Culinary Union Workers Entitled to Victory

COMMENTARY: Steve Miller
Las Vegas Tribune
May 15, 2002

At a time when MGM Mirage is lavishing minority owned businesses in Detroit with a gift of $50 million dollars to gain competitive-to-Las Vegas casino licenses, and Harrah's is building a $400 million dollar competitive-to-Las Vegas resort in California, the giants are standing on frail ground in their argument that revenues are down therefore they can't afford to continue to give local Culinary Union members free health insurance for themselves and their families.

In the past when our local standard of living was better, I didn't always support the plight of labor unions, but today in our selfish town; there's more reason than ever for the existence of organized labor. In other words, the largest employers in our state are asking average Nevada taxpayers to take over the casino's burden of paying for the health care of their employees while they invest out of state.

Mandalay's Mike Sloan said the union is asking for the largest hike ever in employer contributions to the health fund at a time when revenues are down. The state Gaming Control Board just reported that gaming revenues in the state declined 5.7 percent in March from the previous year. "How does (the Culinary Union) expect people to be paying more when they're earning less and the numbers are down?" Sloan asked.

The answer is clear. The casinos brought this upon themselves!

The casinos that complain the loudest about paying a living wage to their local employees are the same ones that are busy trying to sell their product out of state. They use our town as their showcase to convince out of state politicians to vote for competitive-to-Las Vegas gambling in their towns, then they complain about the competition!

Our casinos should pay heed to the hypocritical words of one of their own; former Las Vegas Mayor Jan Jones now a Harrah's executive who was quoted in the Los Angeles Times on February 23, 2000, boasting, "The company looks for strategic opportunities, and we think California is a great market. The risk to stockholders of gaming companies entering the California market is minimal compared with decisions to build $1-billion casinos in Las Vegas."

She makes it clear that Las Vegas is no longer a top priority.

If there was ever a time in local history when the union deserved the support of the community, that time is now. In past years, the debate was much more two-sided, but today, after hundreds of millions of Las Vegas-made-dollars have been exported to Detroit, Chicago, Atlantic City, Biloxi, and California, Mr. Sloan's disingenuous cry of poverty is an insult to our intelligence!

Downtown Las Vegas shows the effects of low wages paid to maids, porters, and other entry-level casino workers. Neighborhoods that once were well kept are now slums because earning a living wage is something out of the past. Illegals have found a Mecca in our town competing for the jobs once held by dues paying union members who were either laid off, or asked to perform the work of two persons for the price of one.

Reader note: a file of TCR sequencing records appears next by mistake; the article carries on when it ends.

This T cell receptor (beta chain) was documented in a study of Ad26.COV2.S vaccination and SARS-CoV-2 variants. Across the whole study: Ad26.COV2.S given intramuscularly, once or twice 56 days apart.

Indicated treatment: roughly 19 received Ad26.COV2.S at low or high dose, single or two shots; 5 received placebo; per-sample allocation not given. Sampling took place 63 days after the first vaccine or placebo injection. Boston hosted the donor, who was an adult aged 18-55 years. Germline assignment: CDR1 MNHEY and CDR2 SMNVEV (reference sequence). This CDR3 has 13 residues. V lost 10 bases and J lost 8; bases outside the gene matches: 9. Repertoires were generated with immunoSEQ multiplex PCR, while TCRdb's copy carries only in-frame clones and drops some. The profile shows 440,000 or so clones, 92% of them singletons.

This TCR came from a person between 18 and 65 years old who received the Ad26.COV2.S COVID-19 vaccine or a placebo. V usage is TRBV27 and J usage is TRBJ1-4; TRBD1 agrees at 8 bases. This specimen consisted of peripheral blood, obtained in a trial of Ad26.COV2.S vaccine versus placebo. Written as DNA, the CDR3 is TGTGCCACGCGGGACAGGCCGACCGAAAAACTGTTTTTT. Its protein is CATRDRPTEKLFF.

Now, some casinos want union employees and their families to co-pay for health services. They also want the taxpayers to pay when their workers have no other choice but to go to UMC for free health care. This is a good reason why we need to help the union this time around.

Harrah's loves to tout the high living standards of average Las Vegans when they send former Mayor Jones around the country to promote their product in competition to our city.

In March 1997, while she was still Mayor and a veiled stockholder in one of the casinos bidding for a Detroit license, Jones told the Detroit City Council, "You have all of the capacity to become a world class city…Foster an environment that gives casino operators the latitude they need to attract visitors from outside Detroit…I am not a supporter of stand-alone casinos. You need hotel rooms and an entertainment environment. Gaming is just a part of that...Disregard stereotypes associated with casinos, including ideas that it fosters prostitution, street crime and organized crime," stated the Mayor of Las Vegas.

They bought her pitch and more Nevada-made-dollars poured out of our state. Now the same casinos are crying poverty so they can take advantage of their workers!

Most casino barons, including Jones, no longer live here full time and couldn't care less about the town surrounding the Strip. Meanwhile, the politicians who don't help union members in their time of need do so realizing that the casino's will continue to pay to get them elected, and that's all they care about.

I just hope that a strike is averted because there are too many destitute people that will jump at the chance to replace striking union members for lower pay… or maybe that's the real reason behind some casino's reluctance to help existing employees improve their standard of living - they want to exchange them for the desperate who will work for less!

Good luck to the members of Culinary Local 226. Just keep it legal and peaceful so you maintain the community's support. If we all stick together and handle this intelligently, the Las Vegas expatriates in Laguna Niguel will have no choice but to respond.

By exposing the nation to just how heartless some of our local casinos are toward their employees, the Culinary Union may be able to help slow down the competitive-to-Las Vegas expansion of gambling, and that will be a blessing for all of us who call Las Vegas home.

Steve Miller is a former Las Vegas City Councilman and is the State Coordinator of the Nevada Coalition Against Gambling Expansion. Visit his website at: